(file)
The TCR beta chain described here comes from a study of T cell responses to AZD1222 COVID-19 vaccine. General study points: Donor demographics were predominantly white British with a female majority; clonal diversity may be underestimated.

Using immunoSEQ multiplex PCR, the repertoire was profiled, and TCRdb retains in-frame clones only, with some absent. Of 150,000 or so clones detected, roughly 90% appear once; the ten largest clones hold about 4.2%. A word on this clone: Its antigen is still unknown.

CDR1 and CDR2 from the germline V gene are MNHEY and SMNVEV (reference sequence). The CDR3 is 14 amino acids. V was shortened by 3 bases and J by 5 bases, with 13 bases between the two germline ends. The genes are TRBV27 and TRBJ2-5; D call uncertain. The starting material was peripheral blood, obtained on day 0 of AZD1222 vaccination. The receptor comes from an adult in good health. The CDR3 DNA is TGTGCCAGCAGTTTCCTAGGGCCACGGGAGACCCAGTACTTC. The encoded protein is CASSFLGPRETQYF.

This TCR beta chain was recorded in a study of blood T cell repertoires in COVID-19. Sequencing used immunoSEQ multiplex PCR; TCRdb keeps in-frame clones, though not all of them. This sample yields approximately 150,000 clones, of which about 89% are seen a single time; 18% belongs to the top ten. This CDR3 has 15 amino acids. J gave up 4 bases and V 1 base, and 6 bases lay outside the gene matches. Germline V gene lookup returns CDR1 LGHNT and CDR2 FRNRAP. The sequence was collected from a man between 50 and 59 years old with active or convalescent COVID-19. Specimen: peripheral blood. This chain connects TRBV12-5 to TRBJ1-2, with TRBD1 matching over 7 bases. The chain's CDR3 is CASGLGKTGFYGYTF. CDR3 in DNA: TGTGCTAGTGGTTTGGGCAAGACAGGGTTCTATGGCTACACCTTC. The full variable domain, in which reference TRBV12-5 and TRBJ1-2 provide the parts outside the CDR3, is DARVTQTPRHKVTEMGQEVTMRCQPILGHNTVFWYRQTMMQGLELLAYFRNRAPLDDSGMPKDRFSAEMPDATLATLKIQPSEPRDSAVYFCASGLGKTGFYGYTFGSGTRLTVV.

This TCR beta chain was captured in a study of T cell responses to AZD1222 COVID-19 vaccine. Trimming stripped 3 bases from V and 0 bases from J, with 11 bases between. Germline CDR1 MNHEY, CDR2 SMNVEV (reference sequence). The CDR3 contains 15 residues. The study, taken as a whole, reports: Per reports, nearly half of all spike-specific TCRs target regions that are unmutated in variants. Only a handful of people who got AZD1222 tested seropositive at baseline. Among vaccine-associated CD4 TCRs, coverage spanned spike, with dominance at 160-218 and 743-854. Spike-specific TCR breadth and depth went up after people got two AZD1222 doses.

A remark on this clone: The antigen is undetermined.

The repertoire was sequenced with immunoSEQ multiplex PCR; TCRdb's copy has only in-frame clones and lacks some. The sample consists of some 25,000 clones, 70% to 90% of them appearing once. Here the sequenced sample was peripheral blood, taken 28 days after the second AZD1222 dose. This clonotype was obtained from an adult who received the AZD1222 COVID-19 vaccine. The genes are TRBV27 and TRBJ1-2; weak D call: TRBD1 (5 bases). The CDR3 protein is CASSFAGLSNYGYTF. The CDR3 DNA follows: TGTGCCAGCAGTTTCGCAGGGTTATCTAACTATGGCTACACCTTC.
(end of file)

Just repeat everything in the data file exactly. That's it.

The TCR beta chain described here comes from a study of T cell responses to AZD1222 COVID-19 vaccine. General study points: Donor demographics were predominantly white British with a female majority; clonal diversity may be underestimated.

Using immunoSEQ multiplex PCR, the repertoire was profiled, and TCRdb retains in-frame clones only, with some absent. Of 150,000 or so clones detected, roughly 90% appear once; the ten largest clones hold about 4.2%. A word on this clone: Its antigen is still unknown.

CDR1 and CDR2 from the germline V gene are MNHEY and SMNVEV (reference sequence). The CDR3 is 14 amino acids. V was shortened by 3 bases and J by 5 bases, with 13 bases between the two germline ends. The genes are TRBV27 and TRBJ2-5; D call uncertain. The starting material was peripheral blood, obtained on day 0 of AZD1222 vaccination. The receptor comes from an adult in good health. The CDR3 DNA is TGTGCCAGCAGTTTCCTAGGGCCACGGGAGACCCAGTACTTC. The encoded protein is CASSFLGPRETQYF.

This TCR beta chain was recorded in a study of blood T cell repertoires in COVID-19. Sequencing used immunoSEQ multiplex PCR; TCRdb keeps in-frame clones, though not all of them. This sample yields approximately 150,000 clones, of which about 89% are seen a single time; 18% belongs to the top ten. This CDR3 has 15 amino acids. J gave up 4 bases and V 1 base, and 6 bases lay outside the gene matches. Germline V gene lookup returns CDR1 LGHNT and CDR2 FRNRAP. The sequence was collected from a man between 50 and 59 years old with active or convalescent COVID-19. Specimen: peripheral blood. This chain connects TRBV12-5 to TRBJ1-2, with TRBD1 matching over 7 bases. The chain's CDR3 is CASGLGKTGFYGYTF. CDR3 in DNA: TGTGCTAGTGGTTTGGGCAAGACAGGGTTCTATGGCTACACCTTC. The full variable domain, in which reference TRBV12-5 and TRBJ1-2 provide the parts outside the CDR3, is DARVTQTPRHKVTEMGQEVTMRCQPILGHNTVFWYRQTMMQGLELLAYFRNRAPLDDSGMPKDRFSAEMPDATLATLKIQPSEPRDSAVYFCASGLGKTGFYGYTFGSGTRLTVV.

This TCR beta chain was captured in a study of T cell responses to AZD1222 COVID-19 vaccine. Trimming stripped 3 bases from V and 0 bases from J, with 11 bases between. Germline CDR1 MNHEY, CDR2 SMNVEV (reference sequence). The CDR3 contains 15 residues. The study, taken as a whole, reports: Per reports, nearly half of all spike-specific TCRs target regions that are unmutated in variants. Only a handful of people who got AZD1222 tested seropositive at baseline. Among vaccine-associated CD4 TCRs, coverage spanned spike, with dominance at 160-218 and 743-854. Spike-specific TCR breadth and depth went up after people got two AZD1222 doses.

A remark on this clone: The antigen is undetermined.

The repertoire was sequenced with immunoSEQ multiplex PCR; TCRdb's copy has only in-frame clones and lacks some. The sample consists of some 25,000 clones, 70% to 90% of them appearing once. Here the sequenced sample was peripheral blood, taken 28 days after the second AZD1222 dose. This clonotype was obtained from an adult who received the AZD1222 COVID-19 vaccine. The genes are TRBV27 and TRBJ1-2; weak D call: TRBD1 (5 bases). The CDR3 protein is CASSFAGLSNYGYTF. The CDR3 DNA follows: TGTGCCAGCAGTTTCGCAGGGTTATCTAACTATGGCTACACCTTC.